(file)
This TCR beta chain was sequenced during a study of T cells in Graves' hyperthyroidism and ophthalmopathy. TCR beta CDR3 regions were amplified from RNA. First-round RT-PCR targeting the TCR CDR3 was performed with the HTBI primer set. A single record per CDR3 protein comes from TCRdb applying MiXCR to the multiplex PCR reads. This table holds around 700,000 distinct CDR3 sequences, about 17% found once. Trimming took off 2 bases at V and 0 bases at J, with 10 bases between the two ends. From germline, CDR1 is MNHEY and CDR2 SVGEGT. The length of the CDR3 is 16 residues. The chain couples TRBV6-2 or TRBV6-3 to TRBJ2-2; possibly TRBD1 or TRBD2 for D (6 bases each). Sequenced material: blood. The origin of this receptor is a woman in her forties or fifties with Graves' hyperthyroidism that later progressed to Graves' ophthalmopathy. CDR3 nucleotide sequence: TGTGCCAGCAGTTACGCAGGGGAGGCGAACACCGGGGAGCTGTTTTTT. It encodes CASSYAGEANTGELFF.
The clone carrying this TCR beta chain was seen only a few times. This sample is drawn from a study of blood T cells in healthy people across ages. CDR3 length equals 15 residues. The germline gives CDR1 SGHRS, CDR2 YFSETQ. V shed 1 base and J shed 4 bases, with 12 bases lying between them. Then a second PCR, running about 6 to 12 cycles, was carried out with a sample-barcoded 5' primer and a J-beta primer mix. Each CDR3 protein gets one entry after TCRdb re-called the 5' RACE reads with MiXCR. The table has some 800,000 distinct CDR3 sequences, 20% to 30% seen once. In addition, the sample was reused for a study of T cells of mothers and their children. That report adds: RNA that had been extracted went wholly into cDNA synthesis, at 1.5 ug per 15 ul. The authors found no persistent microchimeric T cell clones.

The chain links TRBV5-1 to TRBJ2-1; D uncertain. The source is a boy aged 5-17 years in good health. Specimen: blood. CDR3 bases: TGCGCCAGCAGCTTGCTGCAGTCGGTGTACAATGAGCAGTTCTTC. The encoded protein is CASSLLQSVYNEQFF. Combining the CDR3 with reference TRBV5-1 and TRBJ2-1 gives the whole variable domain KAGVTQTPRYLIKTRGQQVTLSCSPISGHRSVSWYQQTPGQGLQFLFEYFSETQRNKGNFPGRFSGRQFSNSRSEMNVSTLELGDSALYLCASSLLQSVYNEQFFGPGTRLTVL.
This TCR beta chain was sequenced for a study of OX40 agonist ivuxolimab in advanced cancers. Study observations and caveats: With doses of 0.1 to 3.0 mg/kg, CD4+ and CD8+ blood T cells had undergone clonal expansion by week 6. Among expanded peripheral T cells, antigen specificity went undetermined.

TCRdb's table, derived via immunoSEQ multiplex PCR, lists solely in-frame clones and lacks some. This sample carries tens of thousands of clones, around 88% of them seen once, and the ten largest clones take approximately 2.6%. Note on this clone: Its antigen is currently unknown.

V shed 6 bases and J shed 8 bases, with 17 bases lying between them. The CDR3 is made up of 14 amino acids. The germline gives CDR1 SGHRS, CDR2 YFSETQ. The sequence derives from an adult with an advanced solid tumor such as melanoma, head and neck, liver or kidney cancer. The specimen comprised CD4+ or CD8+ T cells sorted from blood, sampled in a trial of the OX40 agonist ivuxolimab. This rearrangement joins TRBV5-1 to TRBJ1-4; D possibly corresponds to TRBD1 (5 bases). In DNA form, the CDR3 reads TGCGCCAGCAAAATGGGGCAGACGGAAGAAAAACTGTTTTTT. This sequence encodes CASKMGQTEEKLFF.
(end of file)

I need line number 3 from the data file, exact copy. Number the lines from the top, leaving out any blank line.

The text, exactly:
The chain links TRBV5-1 to TRBJ2-1; D uncertain. The source is a boy aged 5-17 years in good health. Specimen: blood. CDR3 bases: TGCGCCAGCAGCTTGCTGCAGTCGGTGTACAATGAGCAGTTCTTC. The encoded protein is CASSLLQSVYNEQFF. Combining the CDR3 with reference TRBV5-1 and TRBJ2-1 gives the whole variable domain KAGVTQTPRYLIKTRGQQVTLSCSPISGHRSVSWYQQTPGQGLQFLFEYFSETQRNKGNFPGRFSGRQFSNSRSEMNVSTLELGDSALYLCASSLLQSVYNEQFFGPGTRLTVL.